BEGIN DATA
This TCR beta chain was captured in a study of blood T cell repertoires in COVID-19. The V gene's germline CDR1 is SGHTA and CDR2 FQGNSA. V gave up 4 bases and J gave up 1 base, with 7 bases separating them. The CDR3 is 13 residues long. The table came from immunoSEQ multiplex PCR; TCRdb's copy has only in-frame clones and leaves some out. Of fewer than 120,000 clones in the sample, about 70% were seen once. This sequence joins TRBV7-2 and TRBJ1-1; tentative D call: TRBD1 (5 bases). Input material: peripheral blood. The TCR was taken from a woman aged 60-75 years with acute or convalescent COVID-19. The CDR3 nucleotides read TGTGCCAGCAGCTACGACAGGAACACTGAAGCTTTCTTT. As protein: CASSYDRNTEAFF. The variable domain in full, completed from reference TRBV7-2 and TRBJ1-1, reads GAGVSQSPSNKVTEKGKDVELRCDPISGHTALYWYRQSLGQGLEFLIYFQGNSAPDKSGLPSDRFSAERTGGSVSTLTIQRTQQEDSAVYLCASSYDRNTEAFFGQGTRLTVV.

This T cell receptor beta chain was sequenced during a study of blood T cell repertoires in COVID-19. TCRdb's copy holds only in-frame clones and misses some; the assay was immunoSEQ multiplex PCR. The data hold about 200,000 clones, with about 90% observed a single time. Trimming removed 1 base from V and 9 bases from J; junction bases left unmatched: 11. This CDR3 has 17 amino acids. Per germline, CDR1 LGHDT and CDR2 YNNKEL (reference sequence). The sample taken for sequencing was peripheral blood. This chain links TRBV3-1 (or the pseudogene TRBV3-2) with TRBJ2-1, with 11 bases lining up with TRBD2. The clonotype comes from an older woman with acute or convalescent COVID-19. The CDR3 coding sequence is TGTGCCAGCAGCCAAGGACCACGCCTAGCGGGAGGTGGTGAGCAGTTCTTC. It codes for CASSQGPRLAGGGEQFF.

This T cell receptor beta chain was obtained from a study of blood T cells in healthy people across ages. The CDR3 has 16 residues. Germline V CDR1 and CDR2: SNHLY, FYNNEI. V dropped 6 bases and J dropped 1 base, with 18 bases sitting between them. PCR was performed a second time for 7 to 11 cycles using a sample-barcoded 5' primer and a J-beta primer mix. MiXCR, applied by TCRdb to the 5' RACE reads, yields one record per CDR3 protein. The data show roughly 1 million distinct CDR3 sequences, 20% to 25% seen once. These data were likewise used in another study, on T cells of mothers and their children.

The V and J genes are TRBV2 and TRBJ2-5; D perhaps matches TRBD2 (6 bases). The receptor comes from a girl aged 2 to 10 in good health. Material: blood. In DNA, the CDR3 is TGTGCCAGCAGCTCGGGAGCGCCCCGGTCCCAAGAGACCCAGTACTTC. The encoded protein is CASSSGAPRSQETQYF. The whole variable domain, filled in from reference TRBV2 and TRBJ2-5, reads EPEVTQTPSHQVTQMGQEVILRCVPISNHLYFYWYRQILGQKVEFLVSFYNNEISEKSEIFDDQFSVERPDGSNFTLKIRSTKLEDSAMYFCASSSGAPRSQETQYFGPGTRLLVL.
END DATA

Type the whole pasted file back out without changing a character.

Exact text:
This TCR beta chain was captured in a study of blood T cell repertoires in COVID-19. The V gene's germline CDR1 is SGHTA and CDR2 FQGNSA. V gave up 4 bases and J gave up 1 base, with 7 bases separating them. The CDR3 is 13 residues long. The table came from immunoSEQ multiplex PCR; TCRdb's copy has only in-frame clones and leaves some out. Of fewer than 120,000 clones in the sample, about 70% were seen once. This sequence joins TRBV7-2 and TRBJ1-1; tentative D call: TRBD1 (5 bases). Input material: peripheral blood. The TCR was taken from a woman aged 60-75 years with acute or convalescent COVID-19. The CDR3 nucleotides read TGTGCCAGCAGCTACGACAGGAACACTGAAGCTTTCTTT. As protein: CASSYDRNTEAFF. The variable domain in full, completed from reference TRBV7-2 and TRBJ1-1, reads GAGVSQSPSNKVTEKGKDVELRCDPISGHTALYWYRQSLGQGLEFLIYFQGNSAPDKSGLPSDRFSAERTGGSVSTLTIQRTQQEDSAVYLCASSYDRNTEAFFGQGTRLTVV.

This T cell receptor beta chain was sequenced during a study of blood T cell repertoires in COVID-19. TCRdb's copy holds only in-frame clones and misses some; the assay was immunoSEQ multiplex PCR. The data hold about 200,000 clones, with about 90% observed a single time. Trimming removed 1 base from V and 9 bases from J; junction bases left unmatched: 11. This CDR3 has 17 amino acids. Per germline, CDR1 LGHDT and CDR2 YNNKEL (reference sequence). The sample taken for sequencing was peripheral blood. This chain links TRBV3-1 (or the pseudogene TRBV3-2) with TRBJ2-1, with 11 bases lining up with TRBD2. The clonotype comes from an older woman with acute or convalescent COVID-19. The CDR3 coding sequence is TGTGCCAGCAGCCAAGGACCACGCCTAGCGGGAGGTGGTGAGCAGTTCTTC. It codes for CASSQGPRLAGGGEQFF.

This T cell receptor beta chain was obtained from a study of blood T cells in healthy people across ages. The CDR3 has 16 residues. Germline V CDR1 and CDR2: SNHLY, FYNNEI. V dropped 6 bases and J dropped 1 base, with 18 bases sitting between them. PCR was performed a second time for 7 to 11 cycles using a sample-barcoded 5' primer and a J-beta primer mix. MiXCR, applied by TCRdb to the 5' RACE reads, yields one record per CDR3 protein. The data show roughly 1 million distinct CDR3 sequences, 20% to 25% seen once. These data were likewise used in another study, on T cells of mothers and their children.

The V and J genes are TRBV2 and TRBJ2-5; D perhaps matches TRBD2 (6 bases). The receptor comes from a girl aged 2 to 10 in good health. Material: blood. In DNA, the CDR3 is TGTGCCAGCAGCTCGGGAGCGCCCCGGTCCCAAGAGACCCAGTACTTC. The encoded protein is CASSSGAPRSQETQYF. The whole variable domain, filled in from reference TRBV2 and TRBJ2-5, reads EPEVTQTPSHQVTQMGQEVILRCVPISNHLYFYWYRQILGQKVEFLVSFYNNEISEKSEIFDDQFSVERPDGSNFTLKIRSTKLEDSAMYFCASSSGAPRSQETQYFGPGTRLLVL.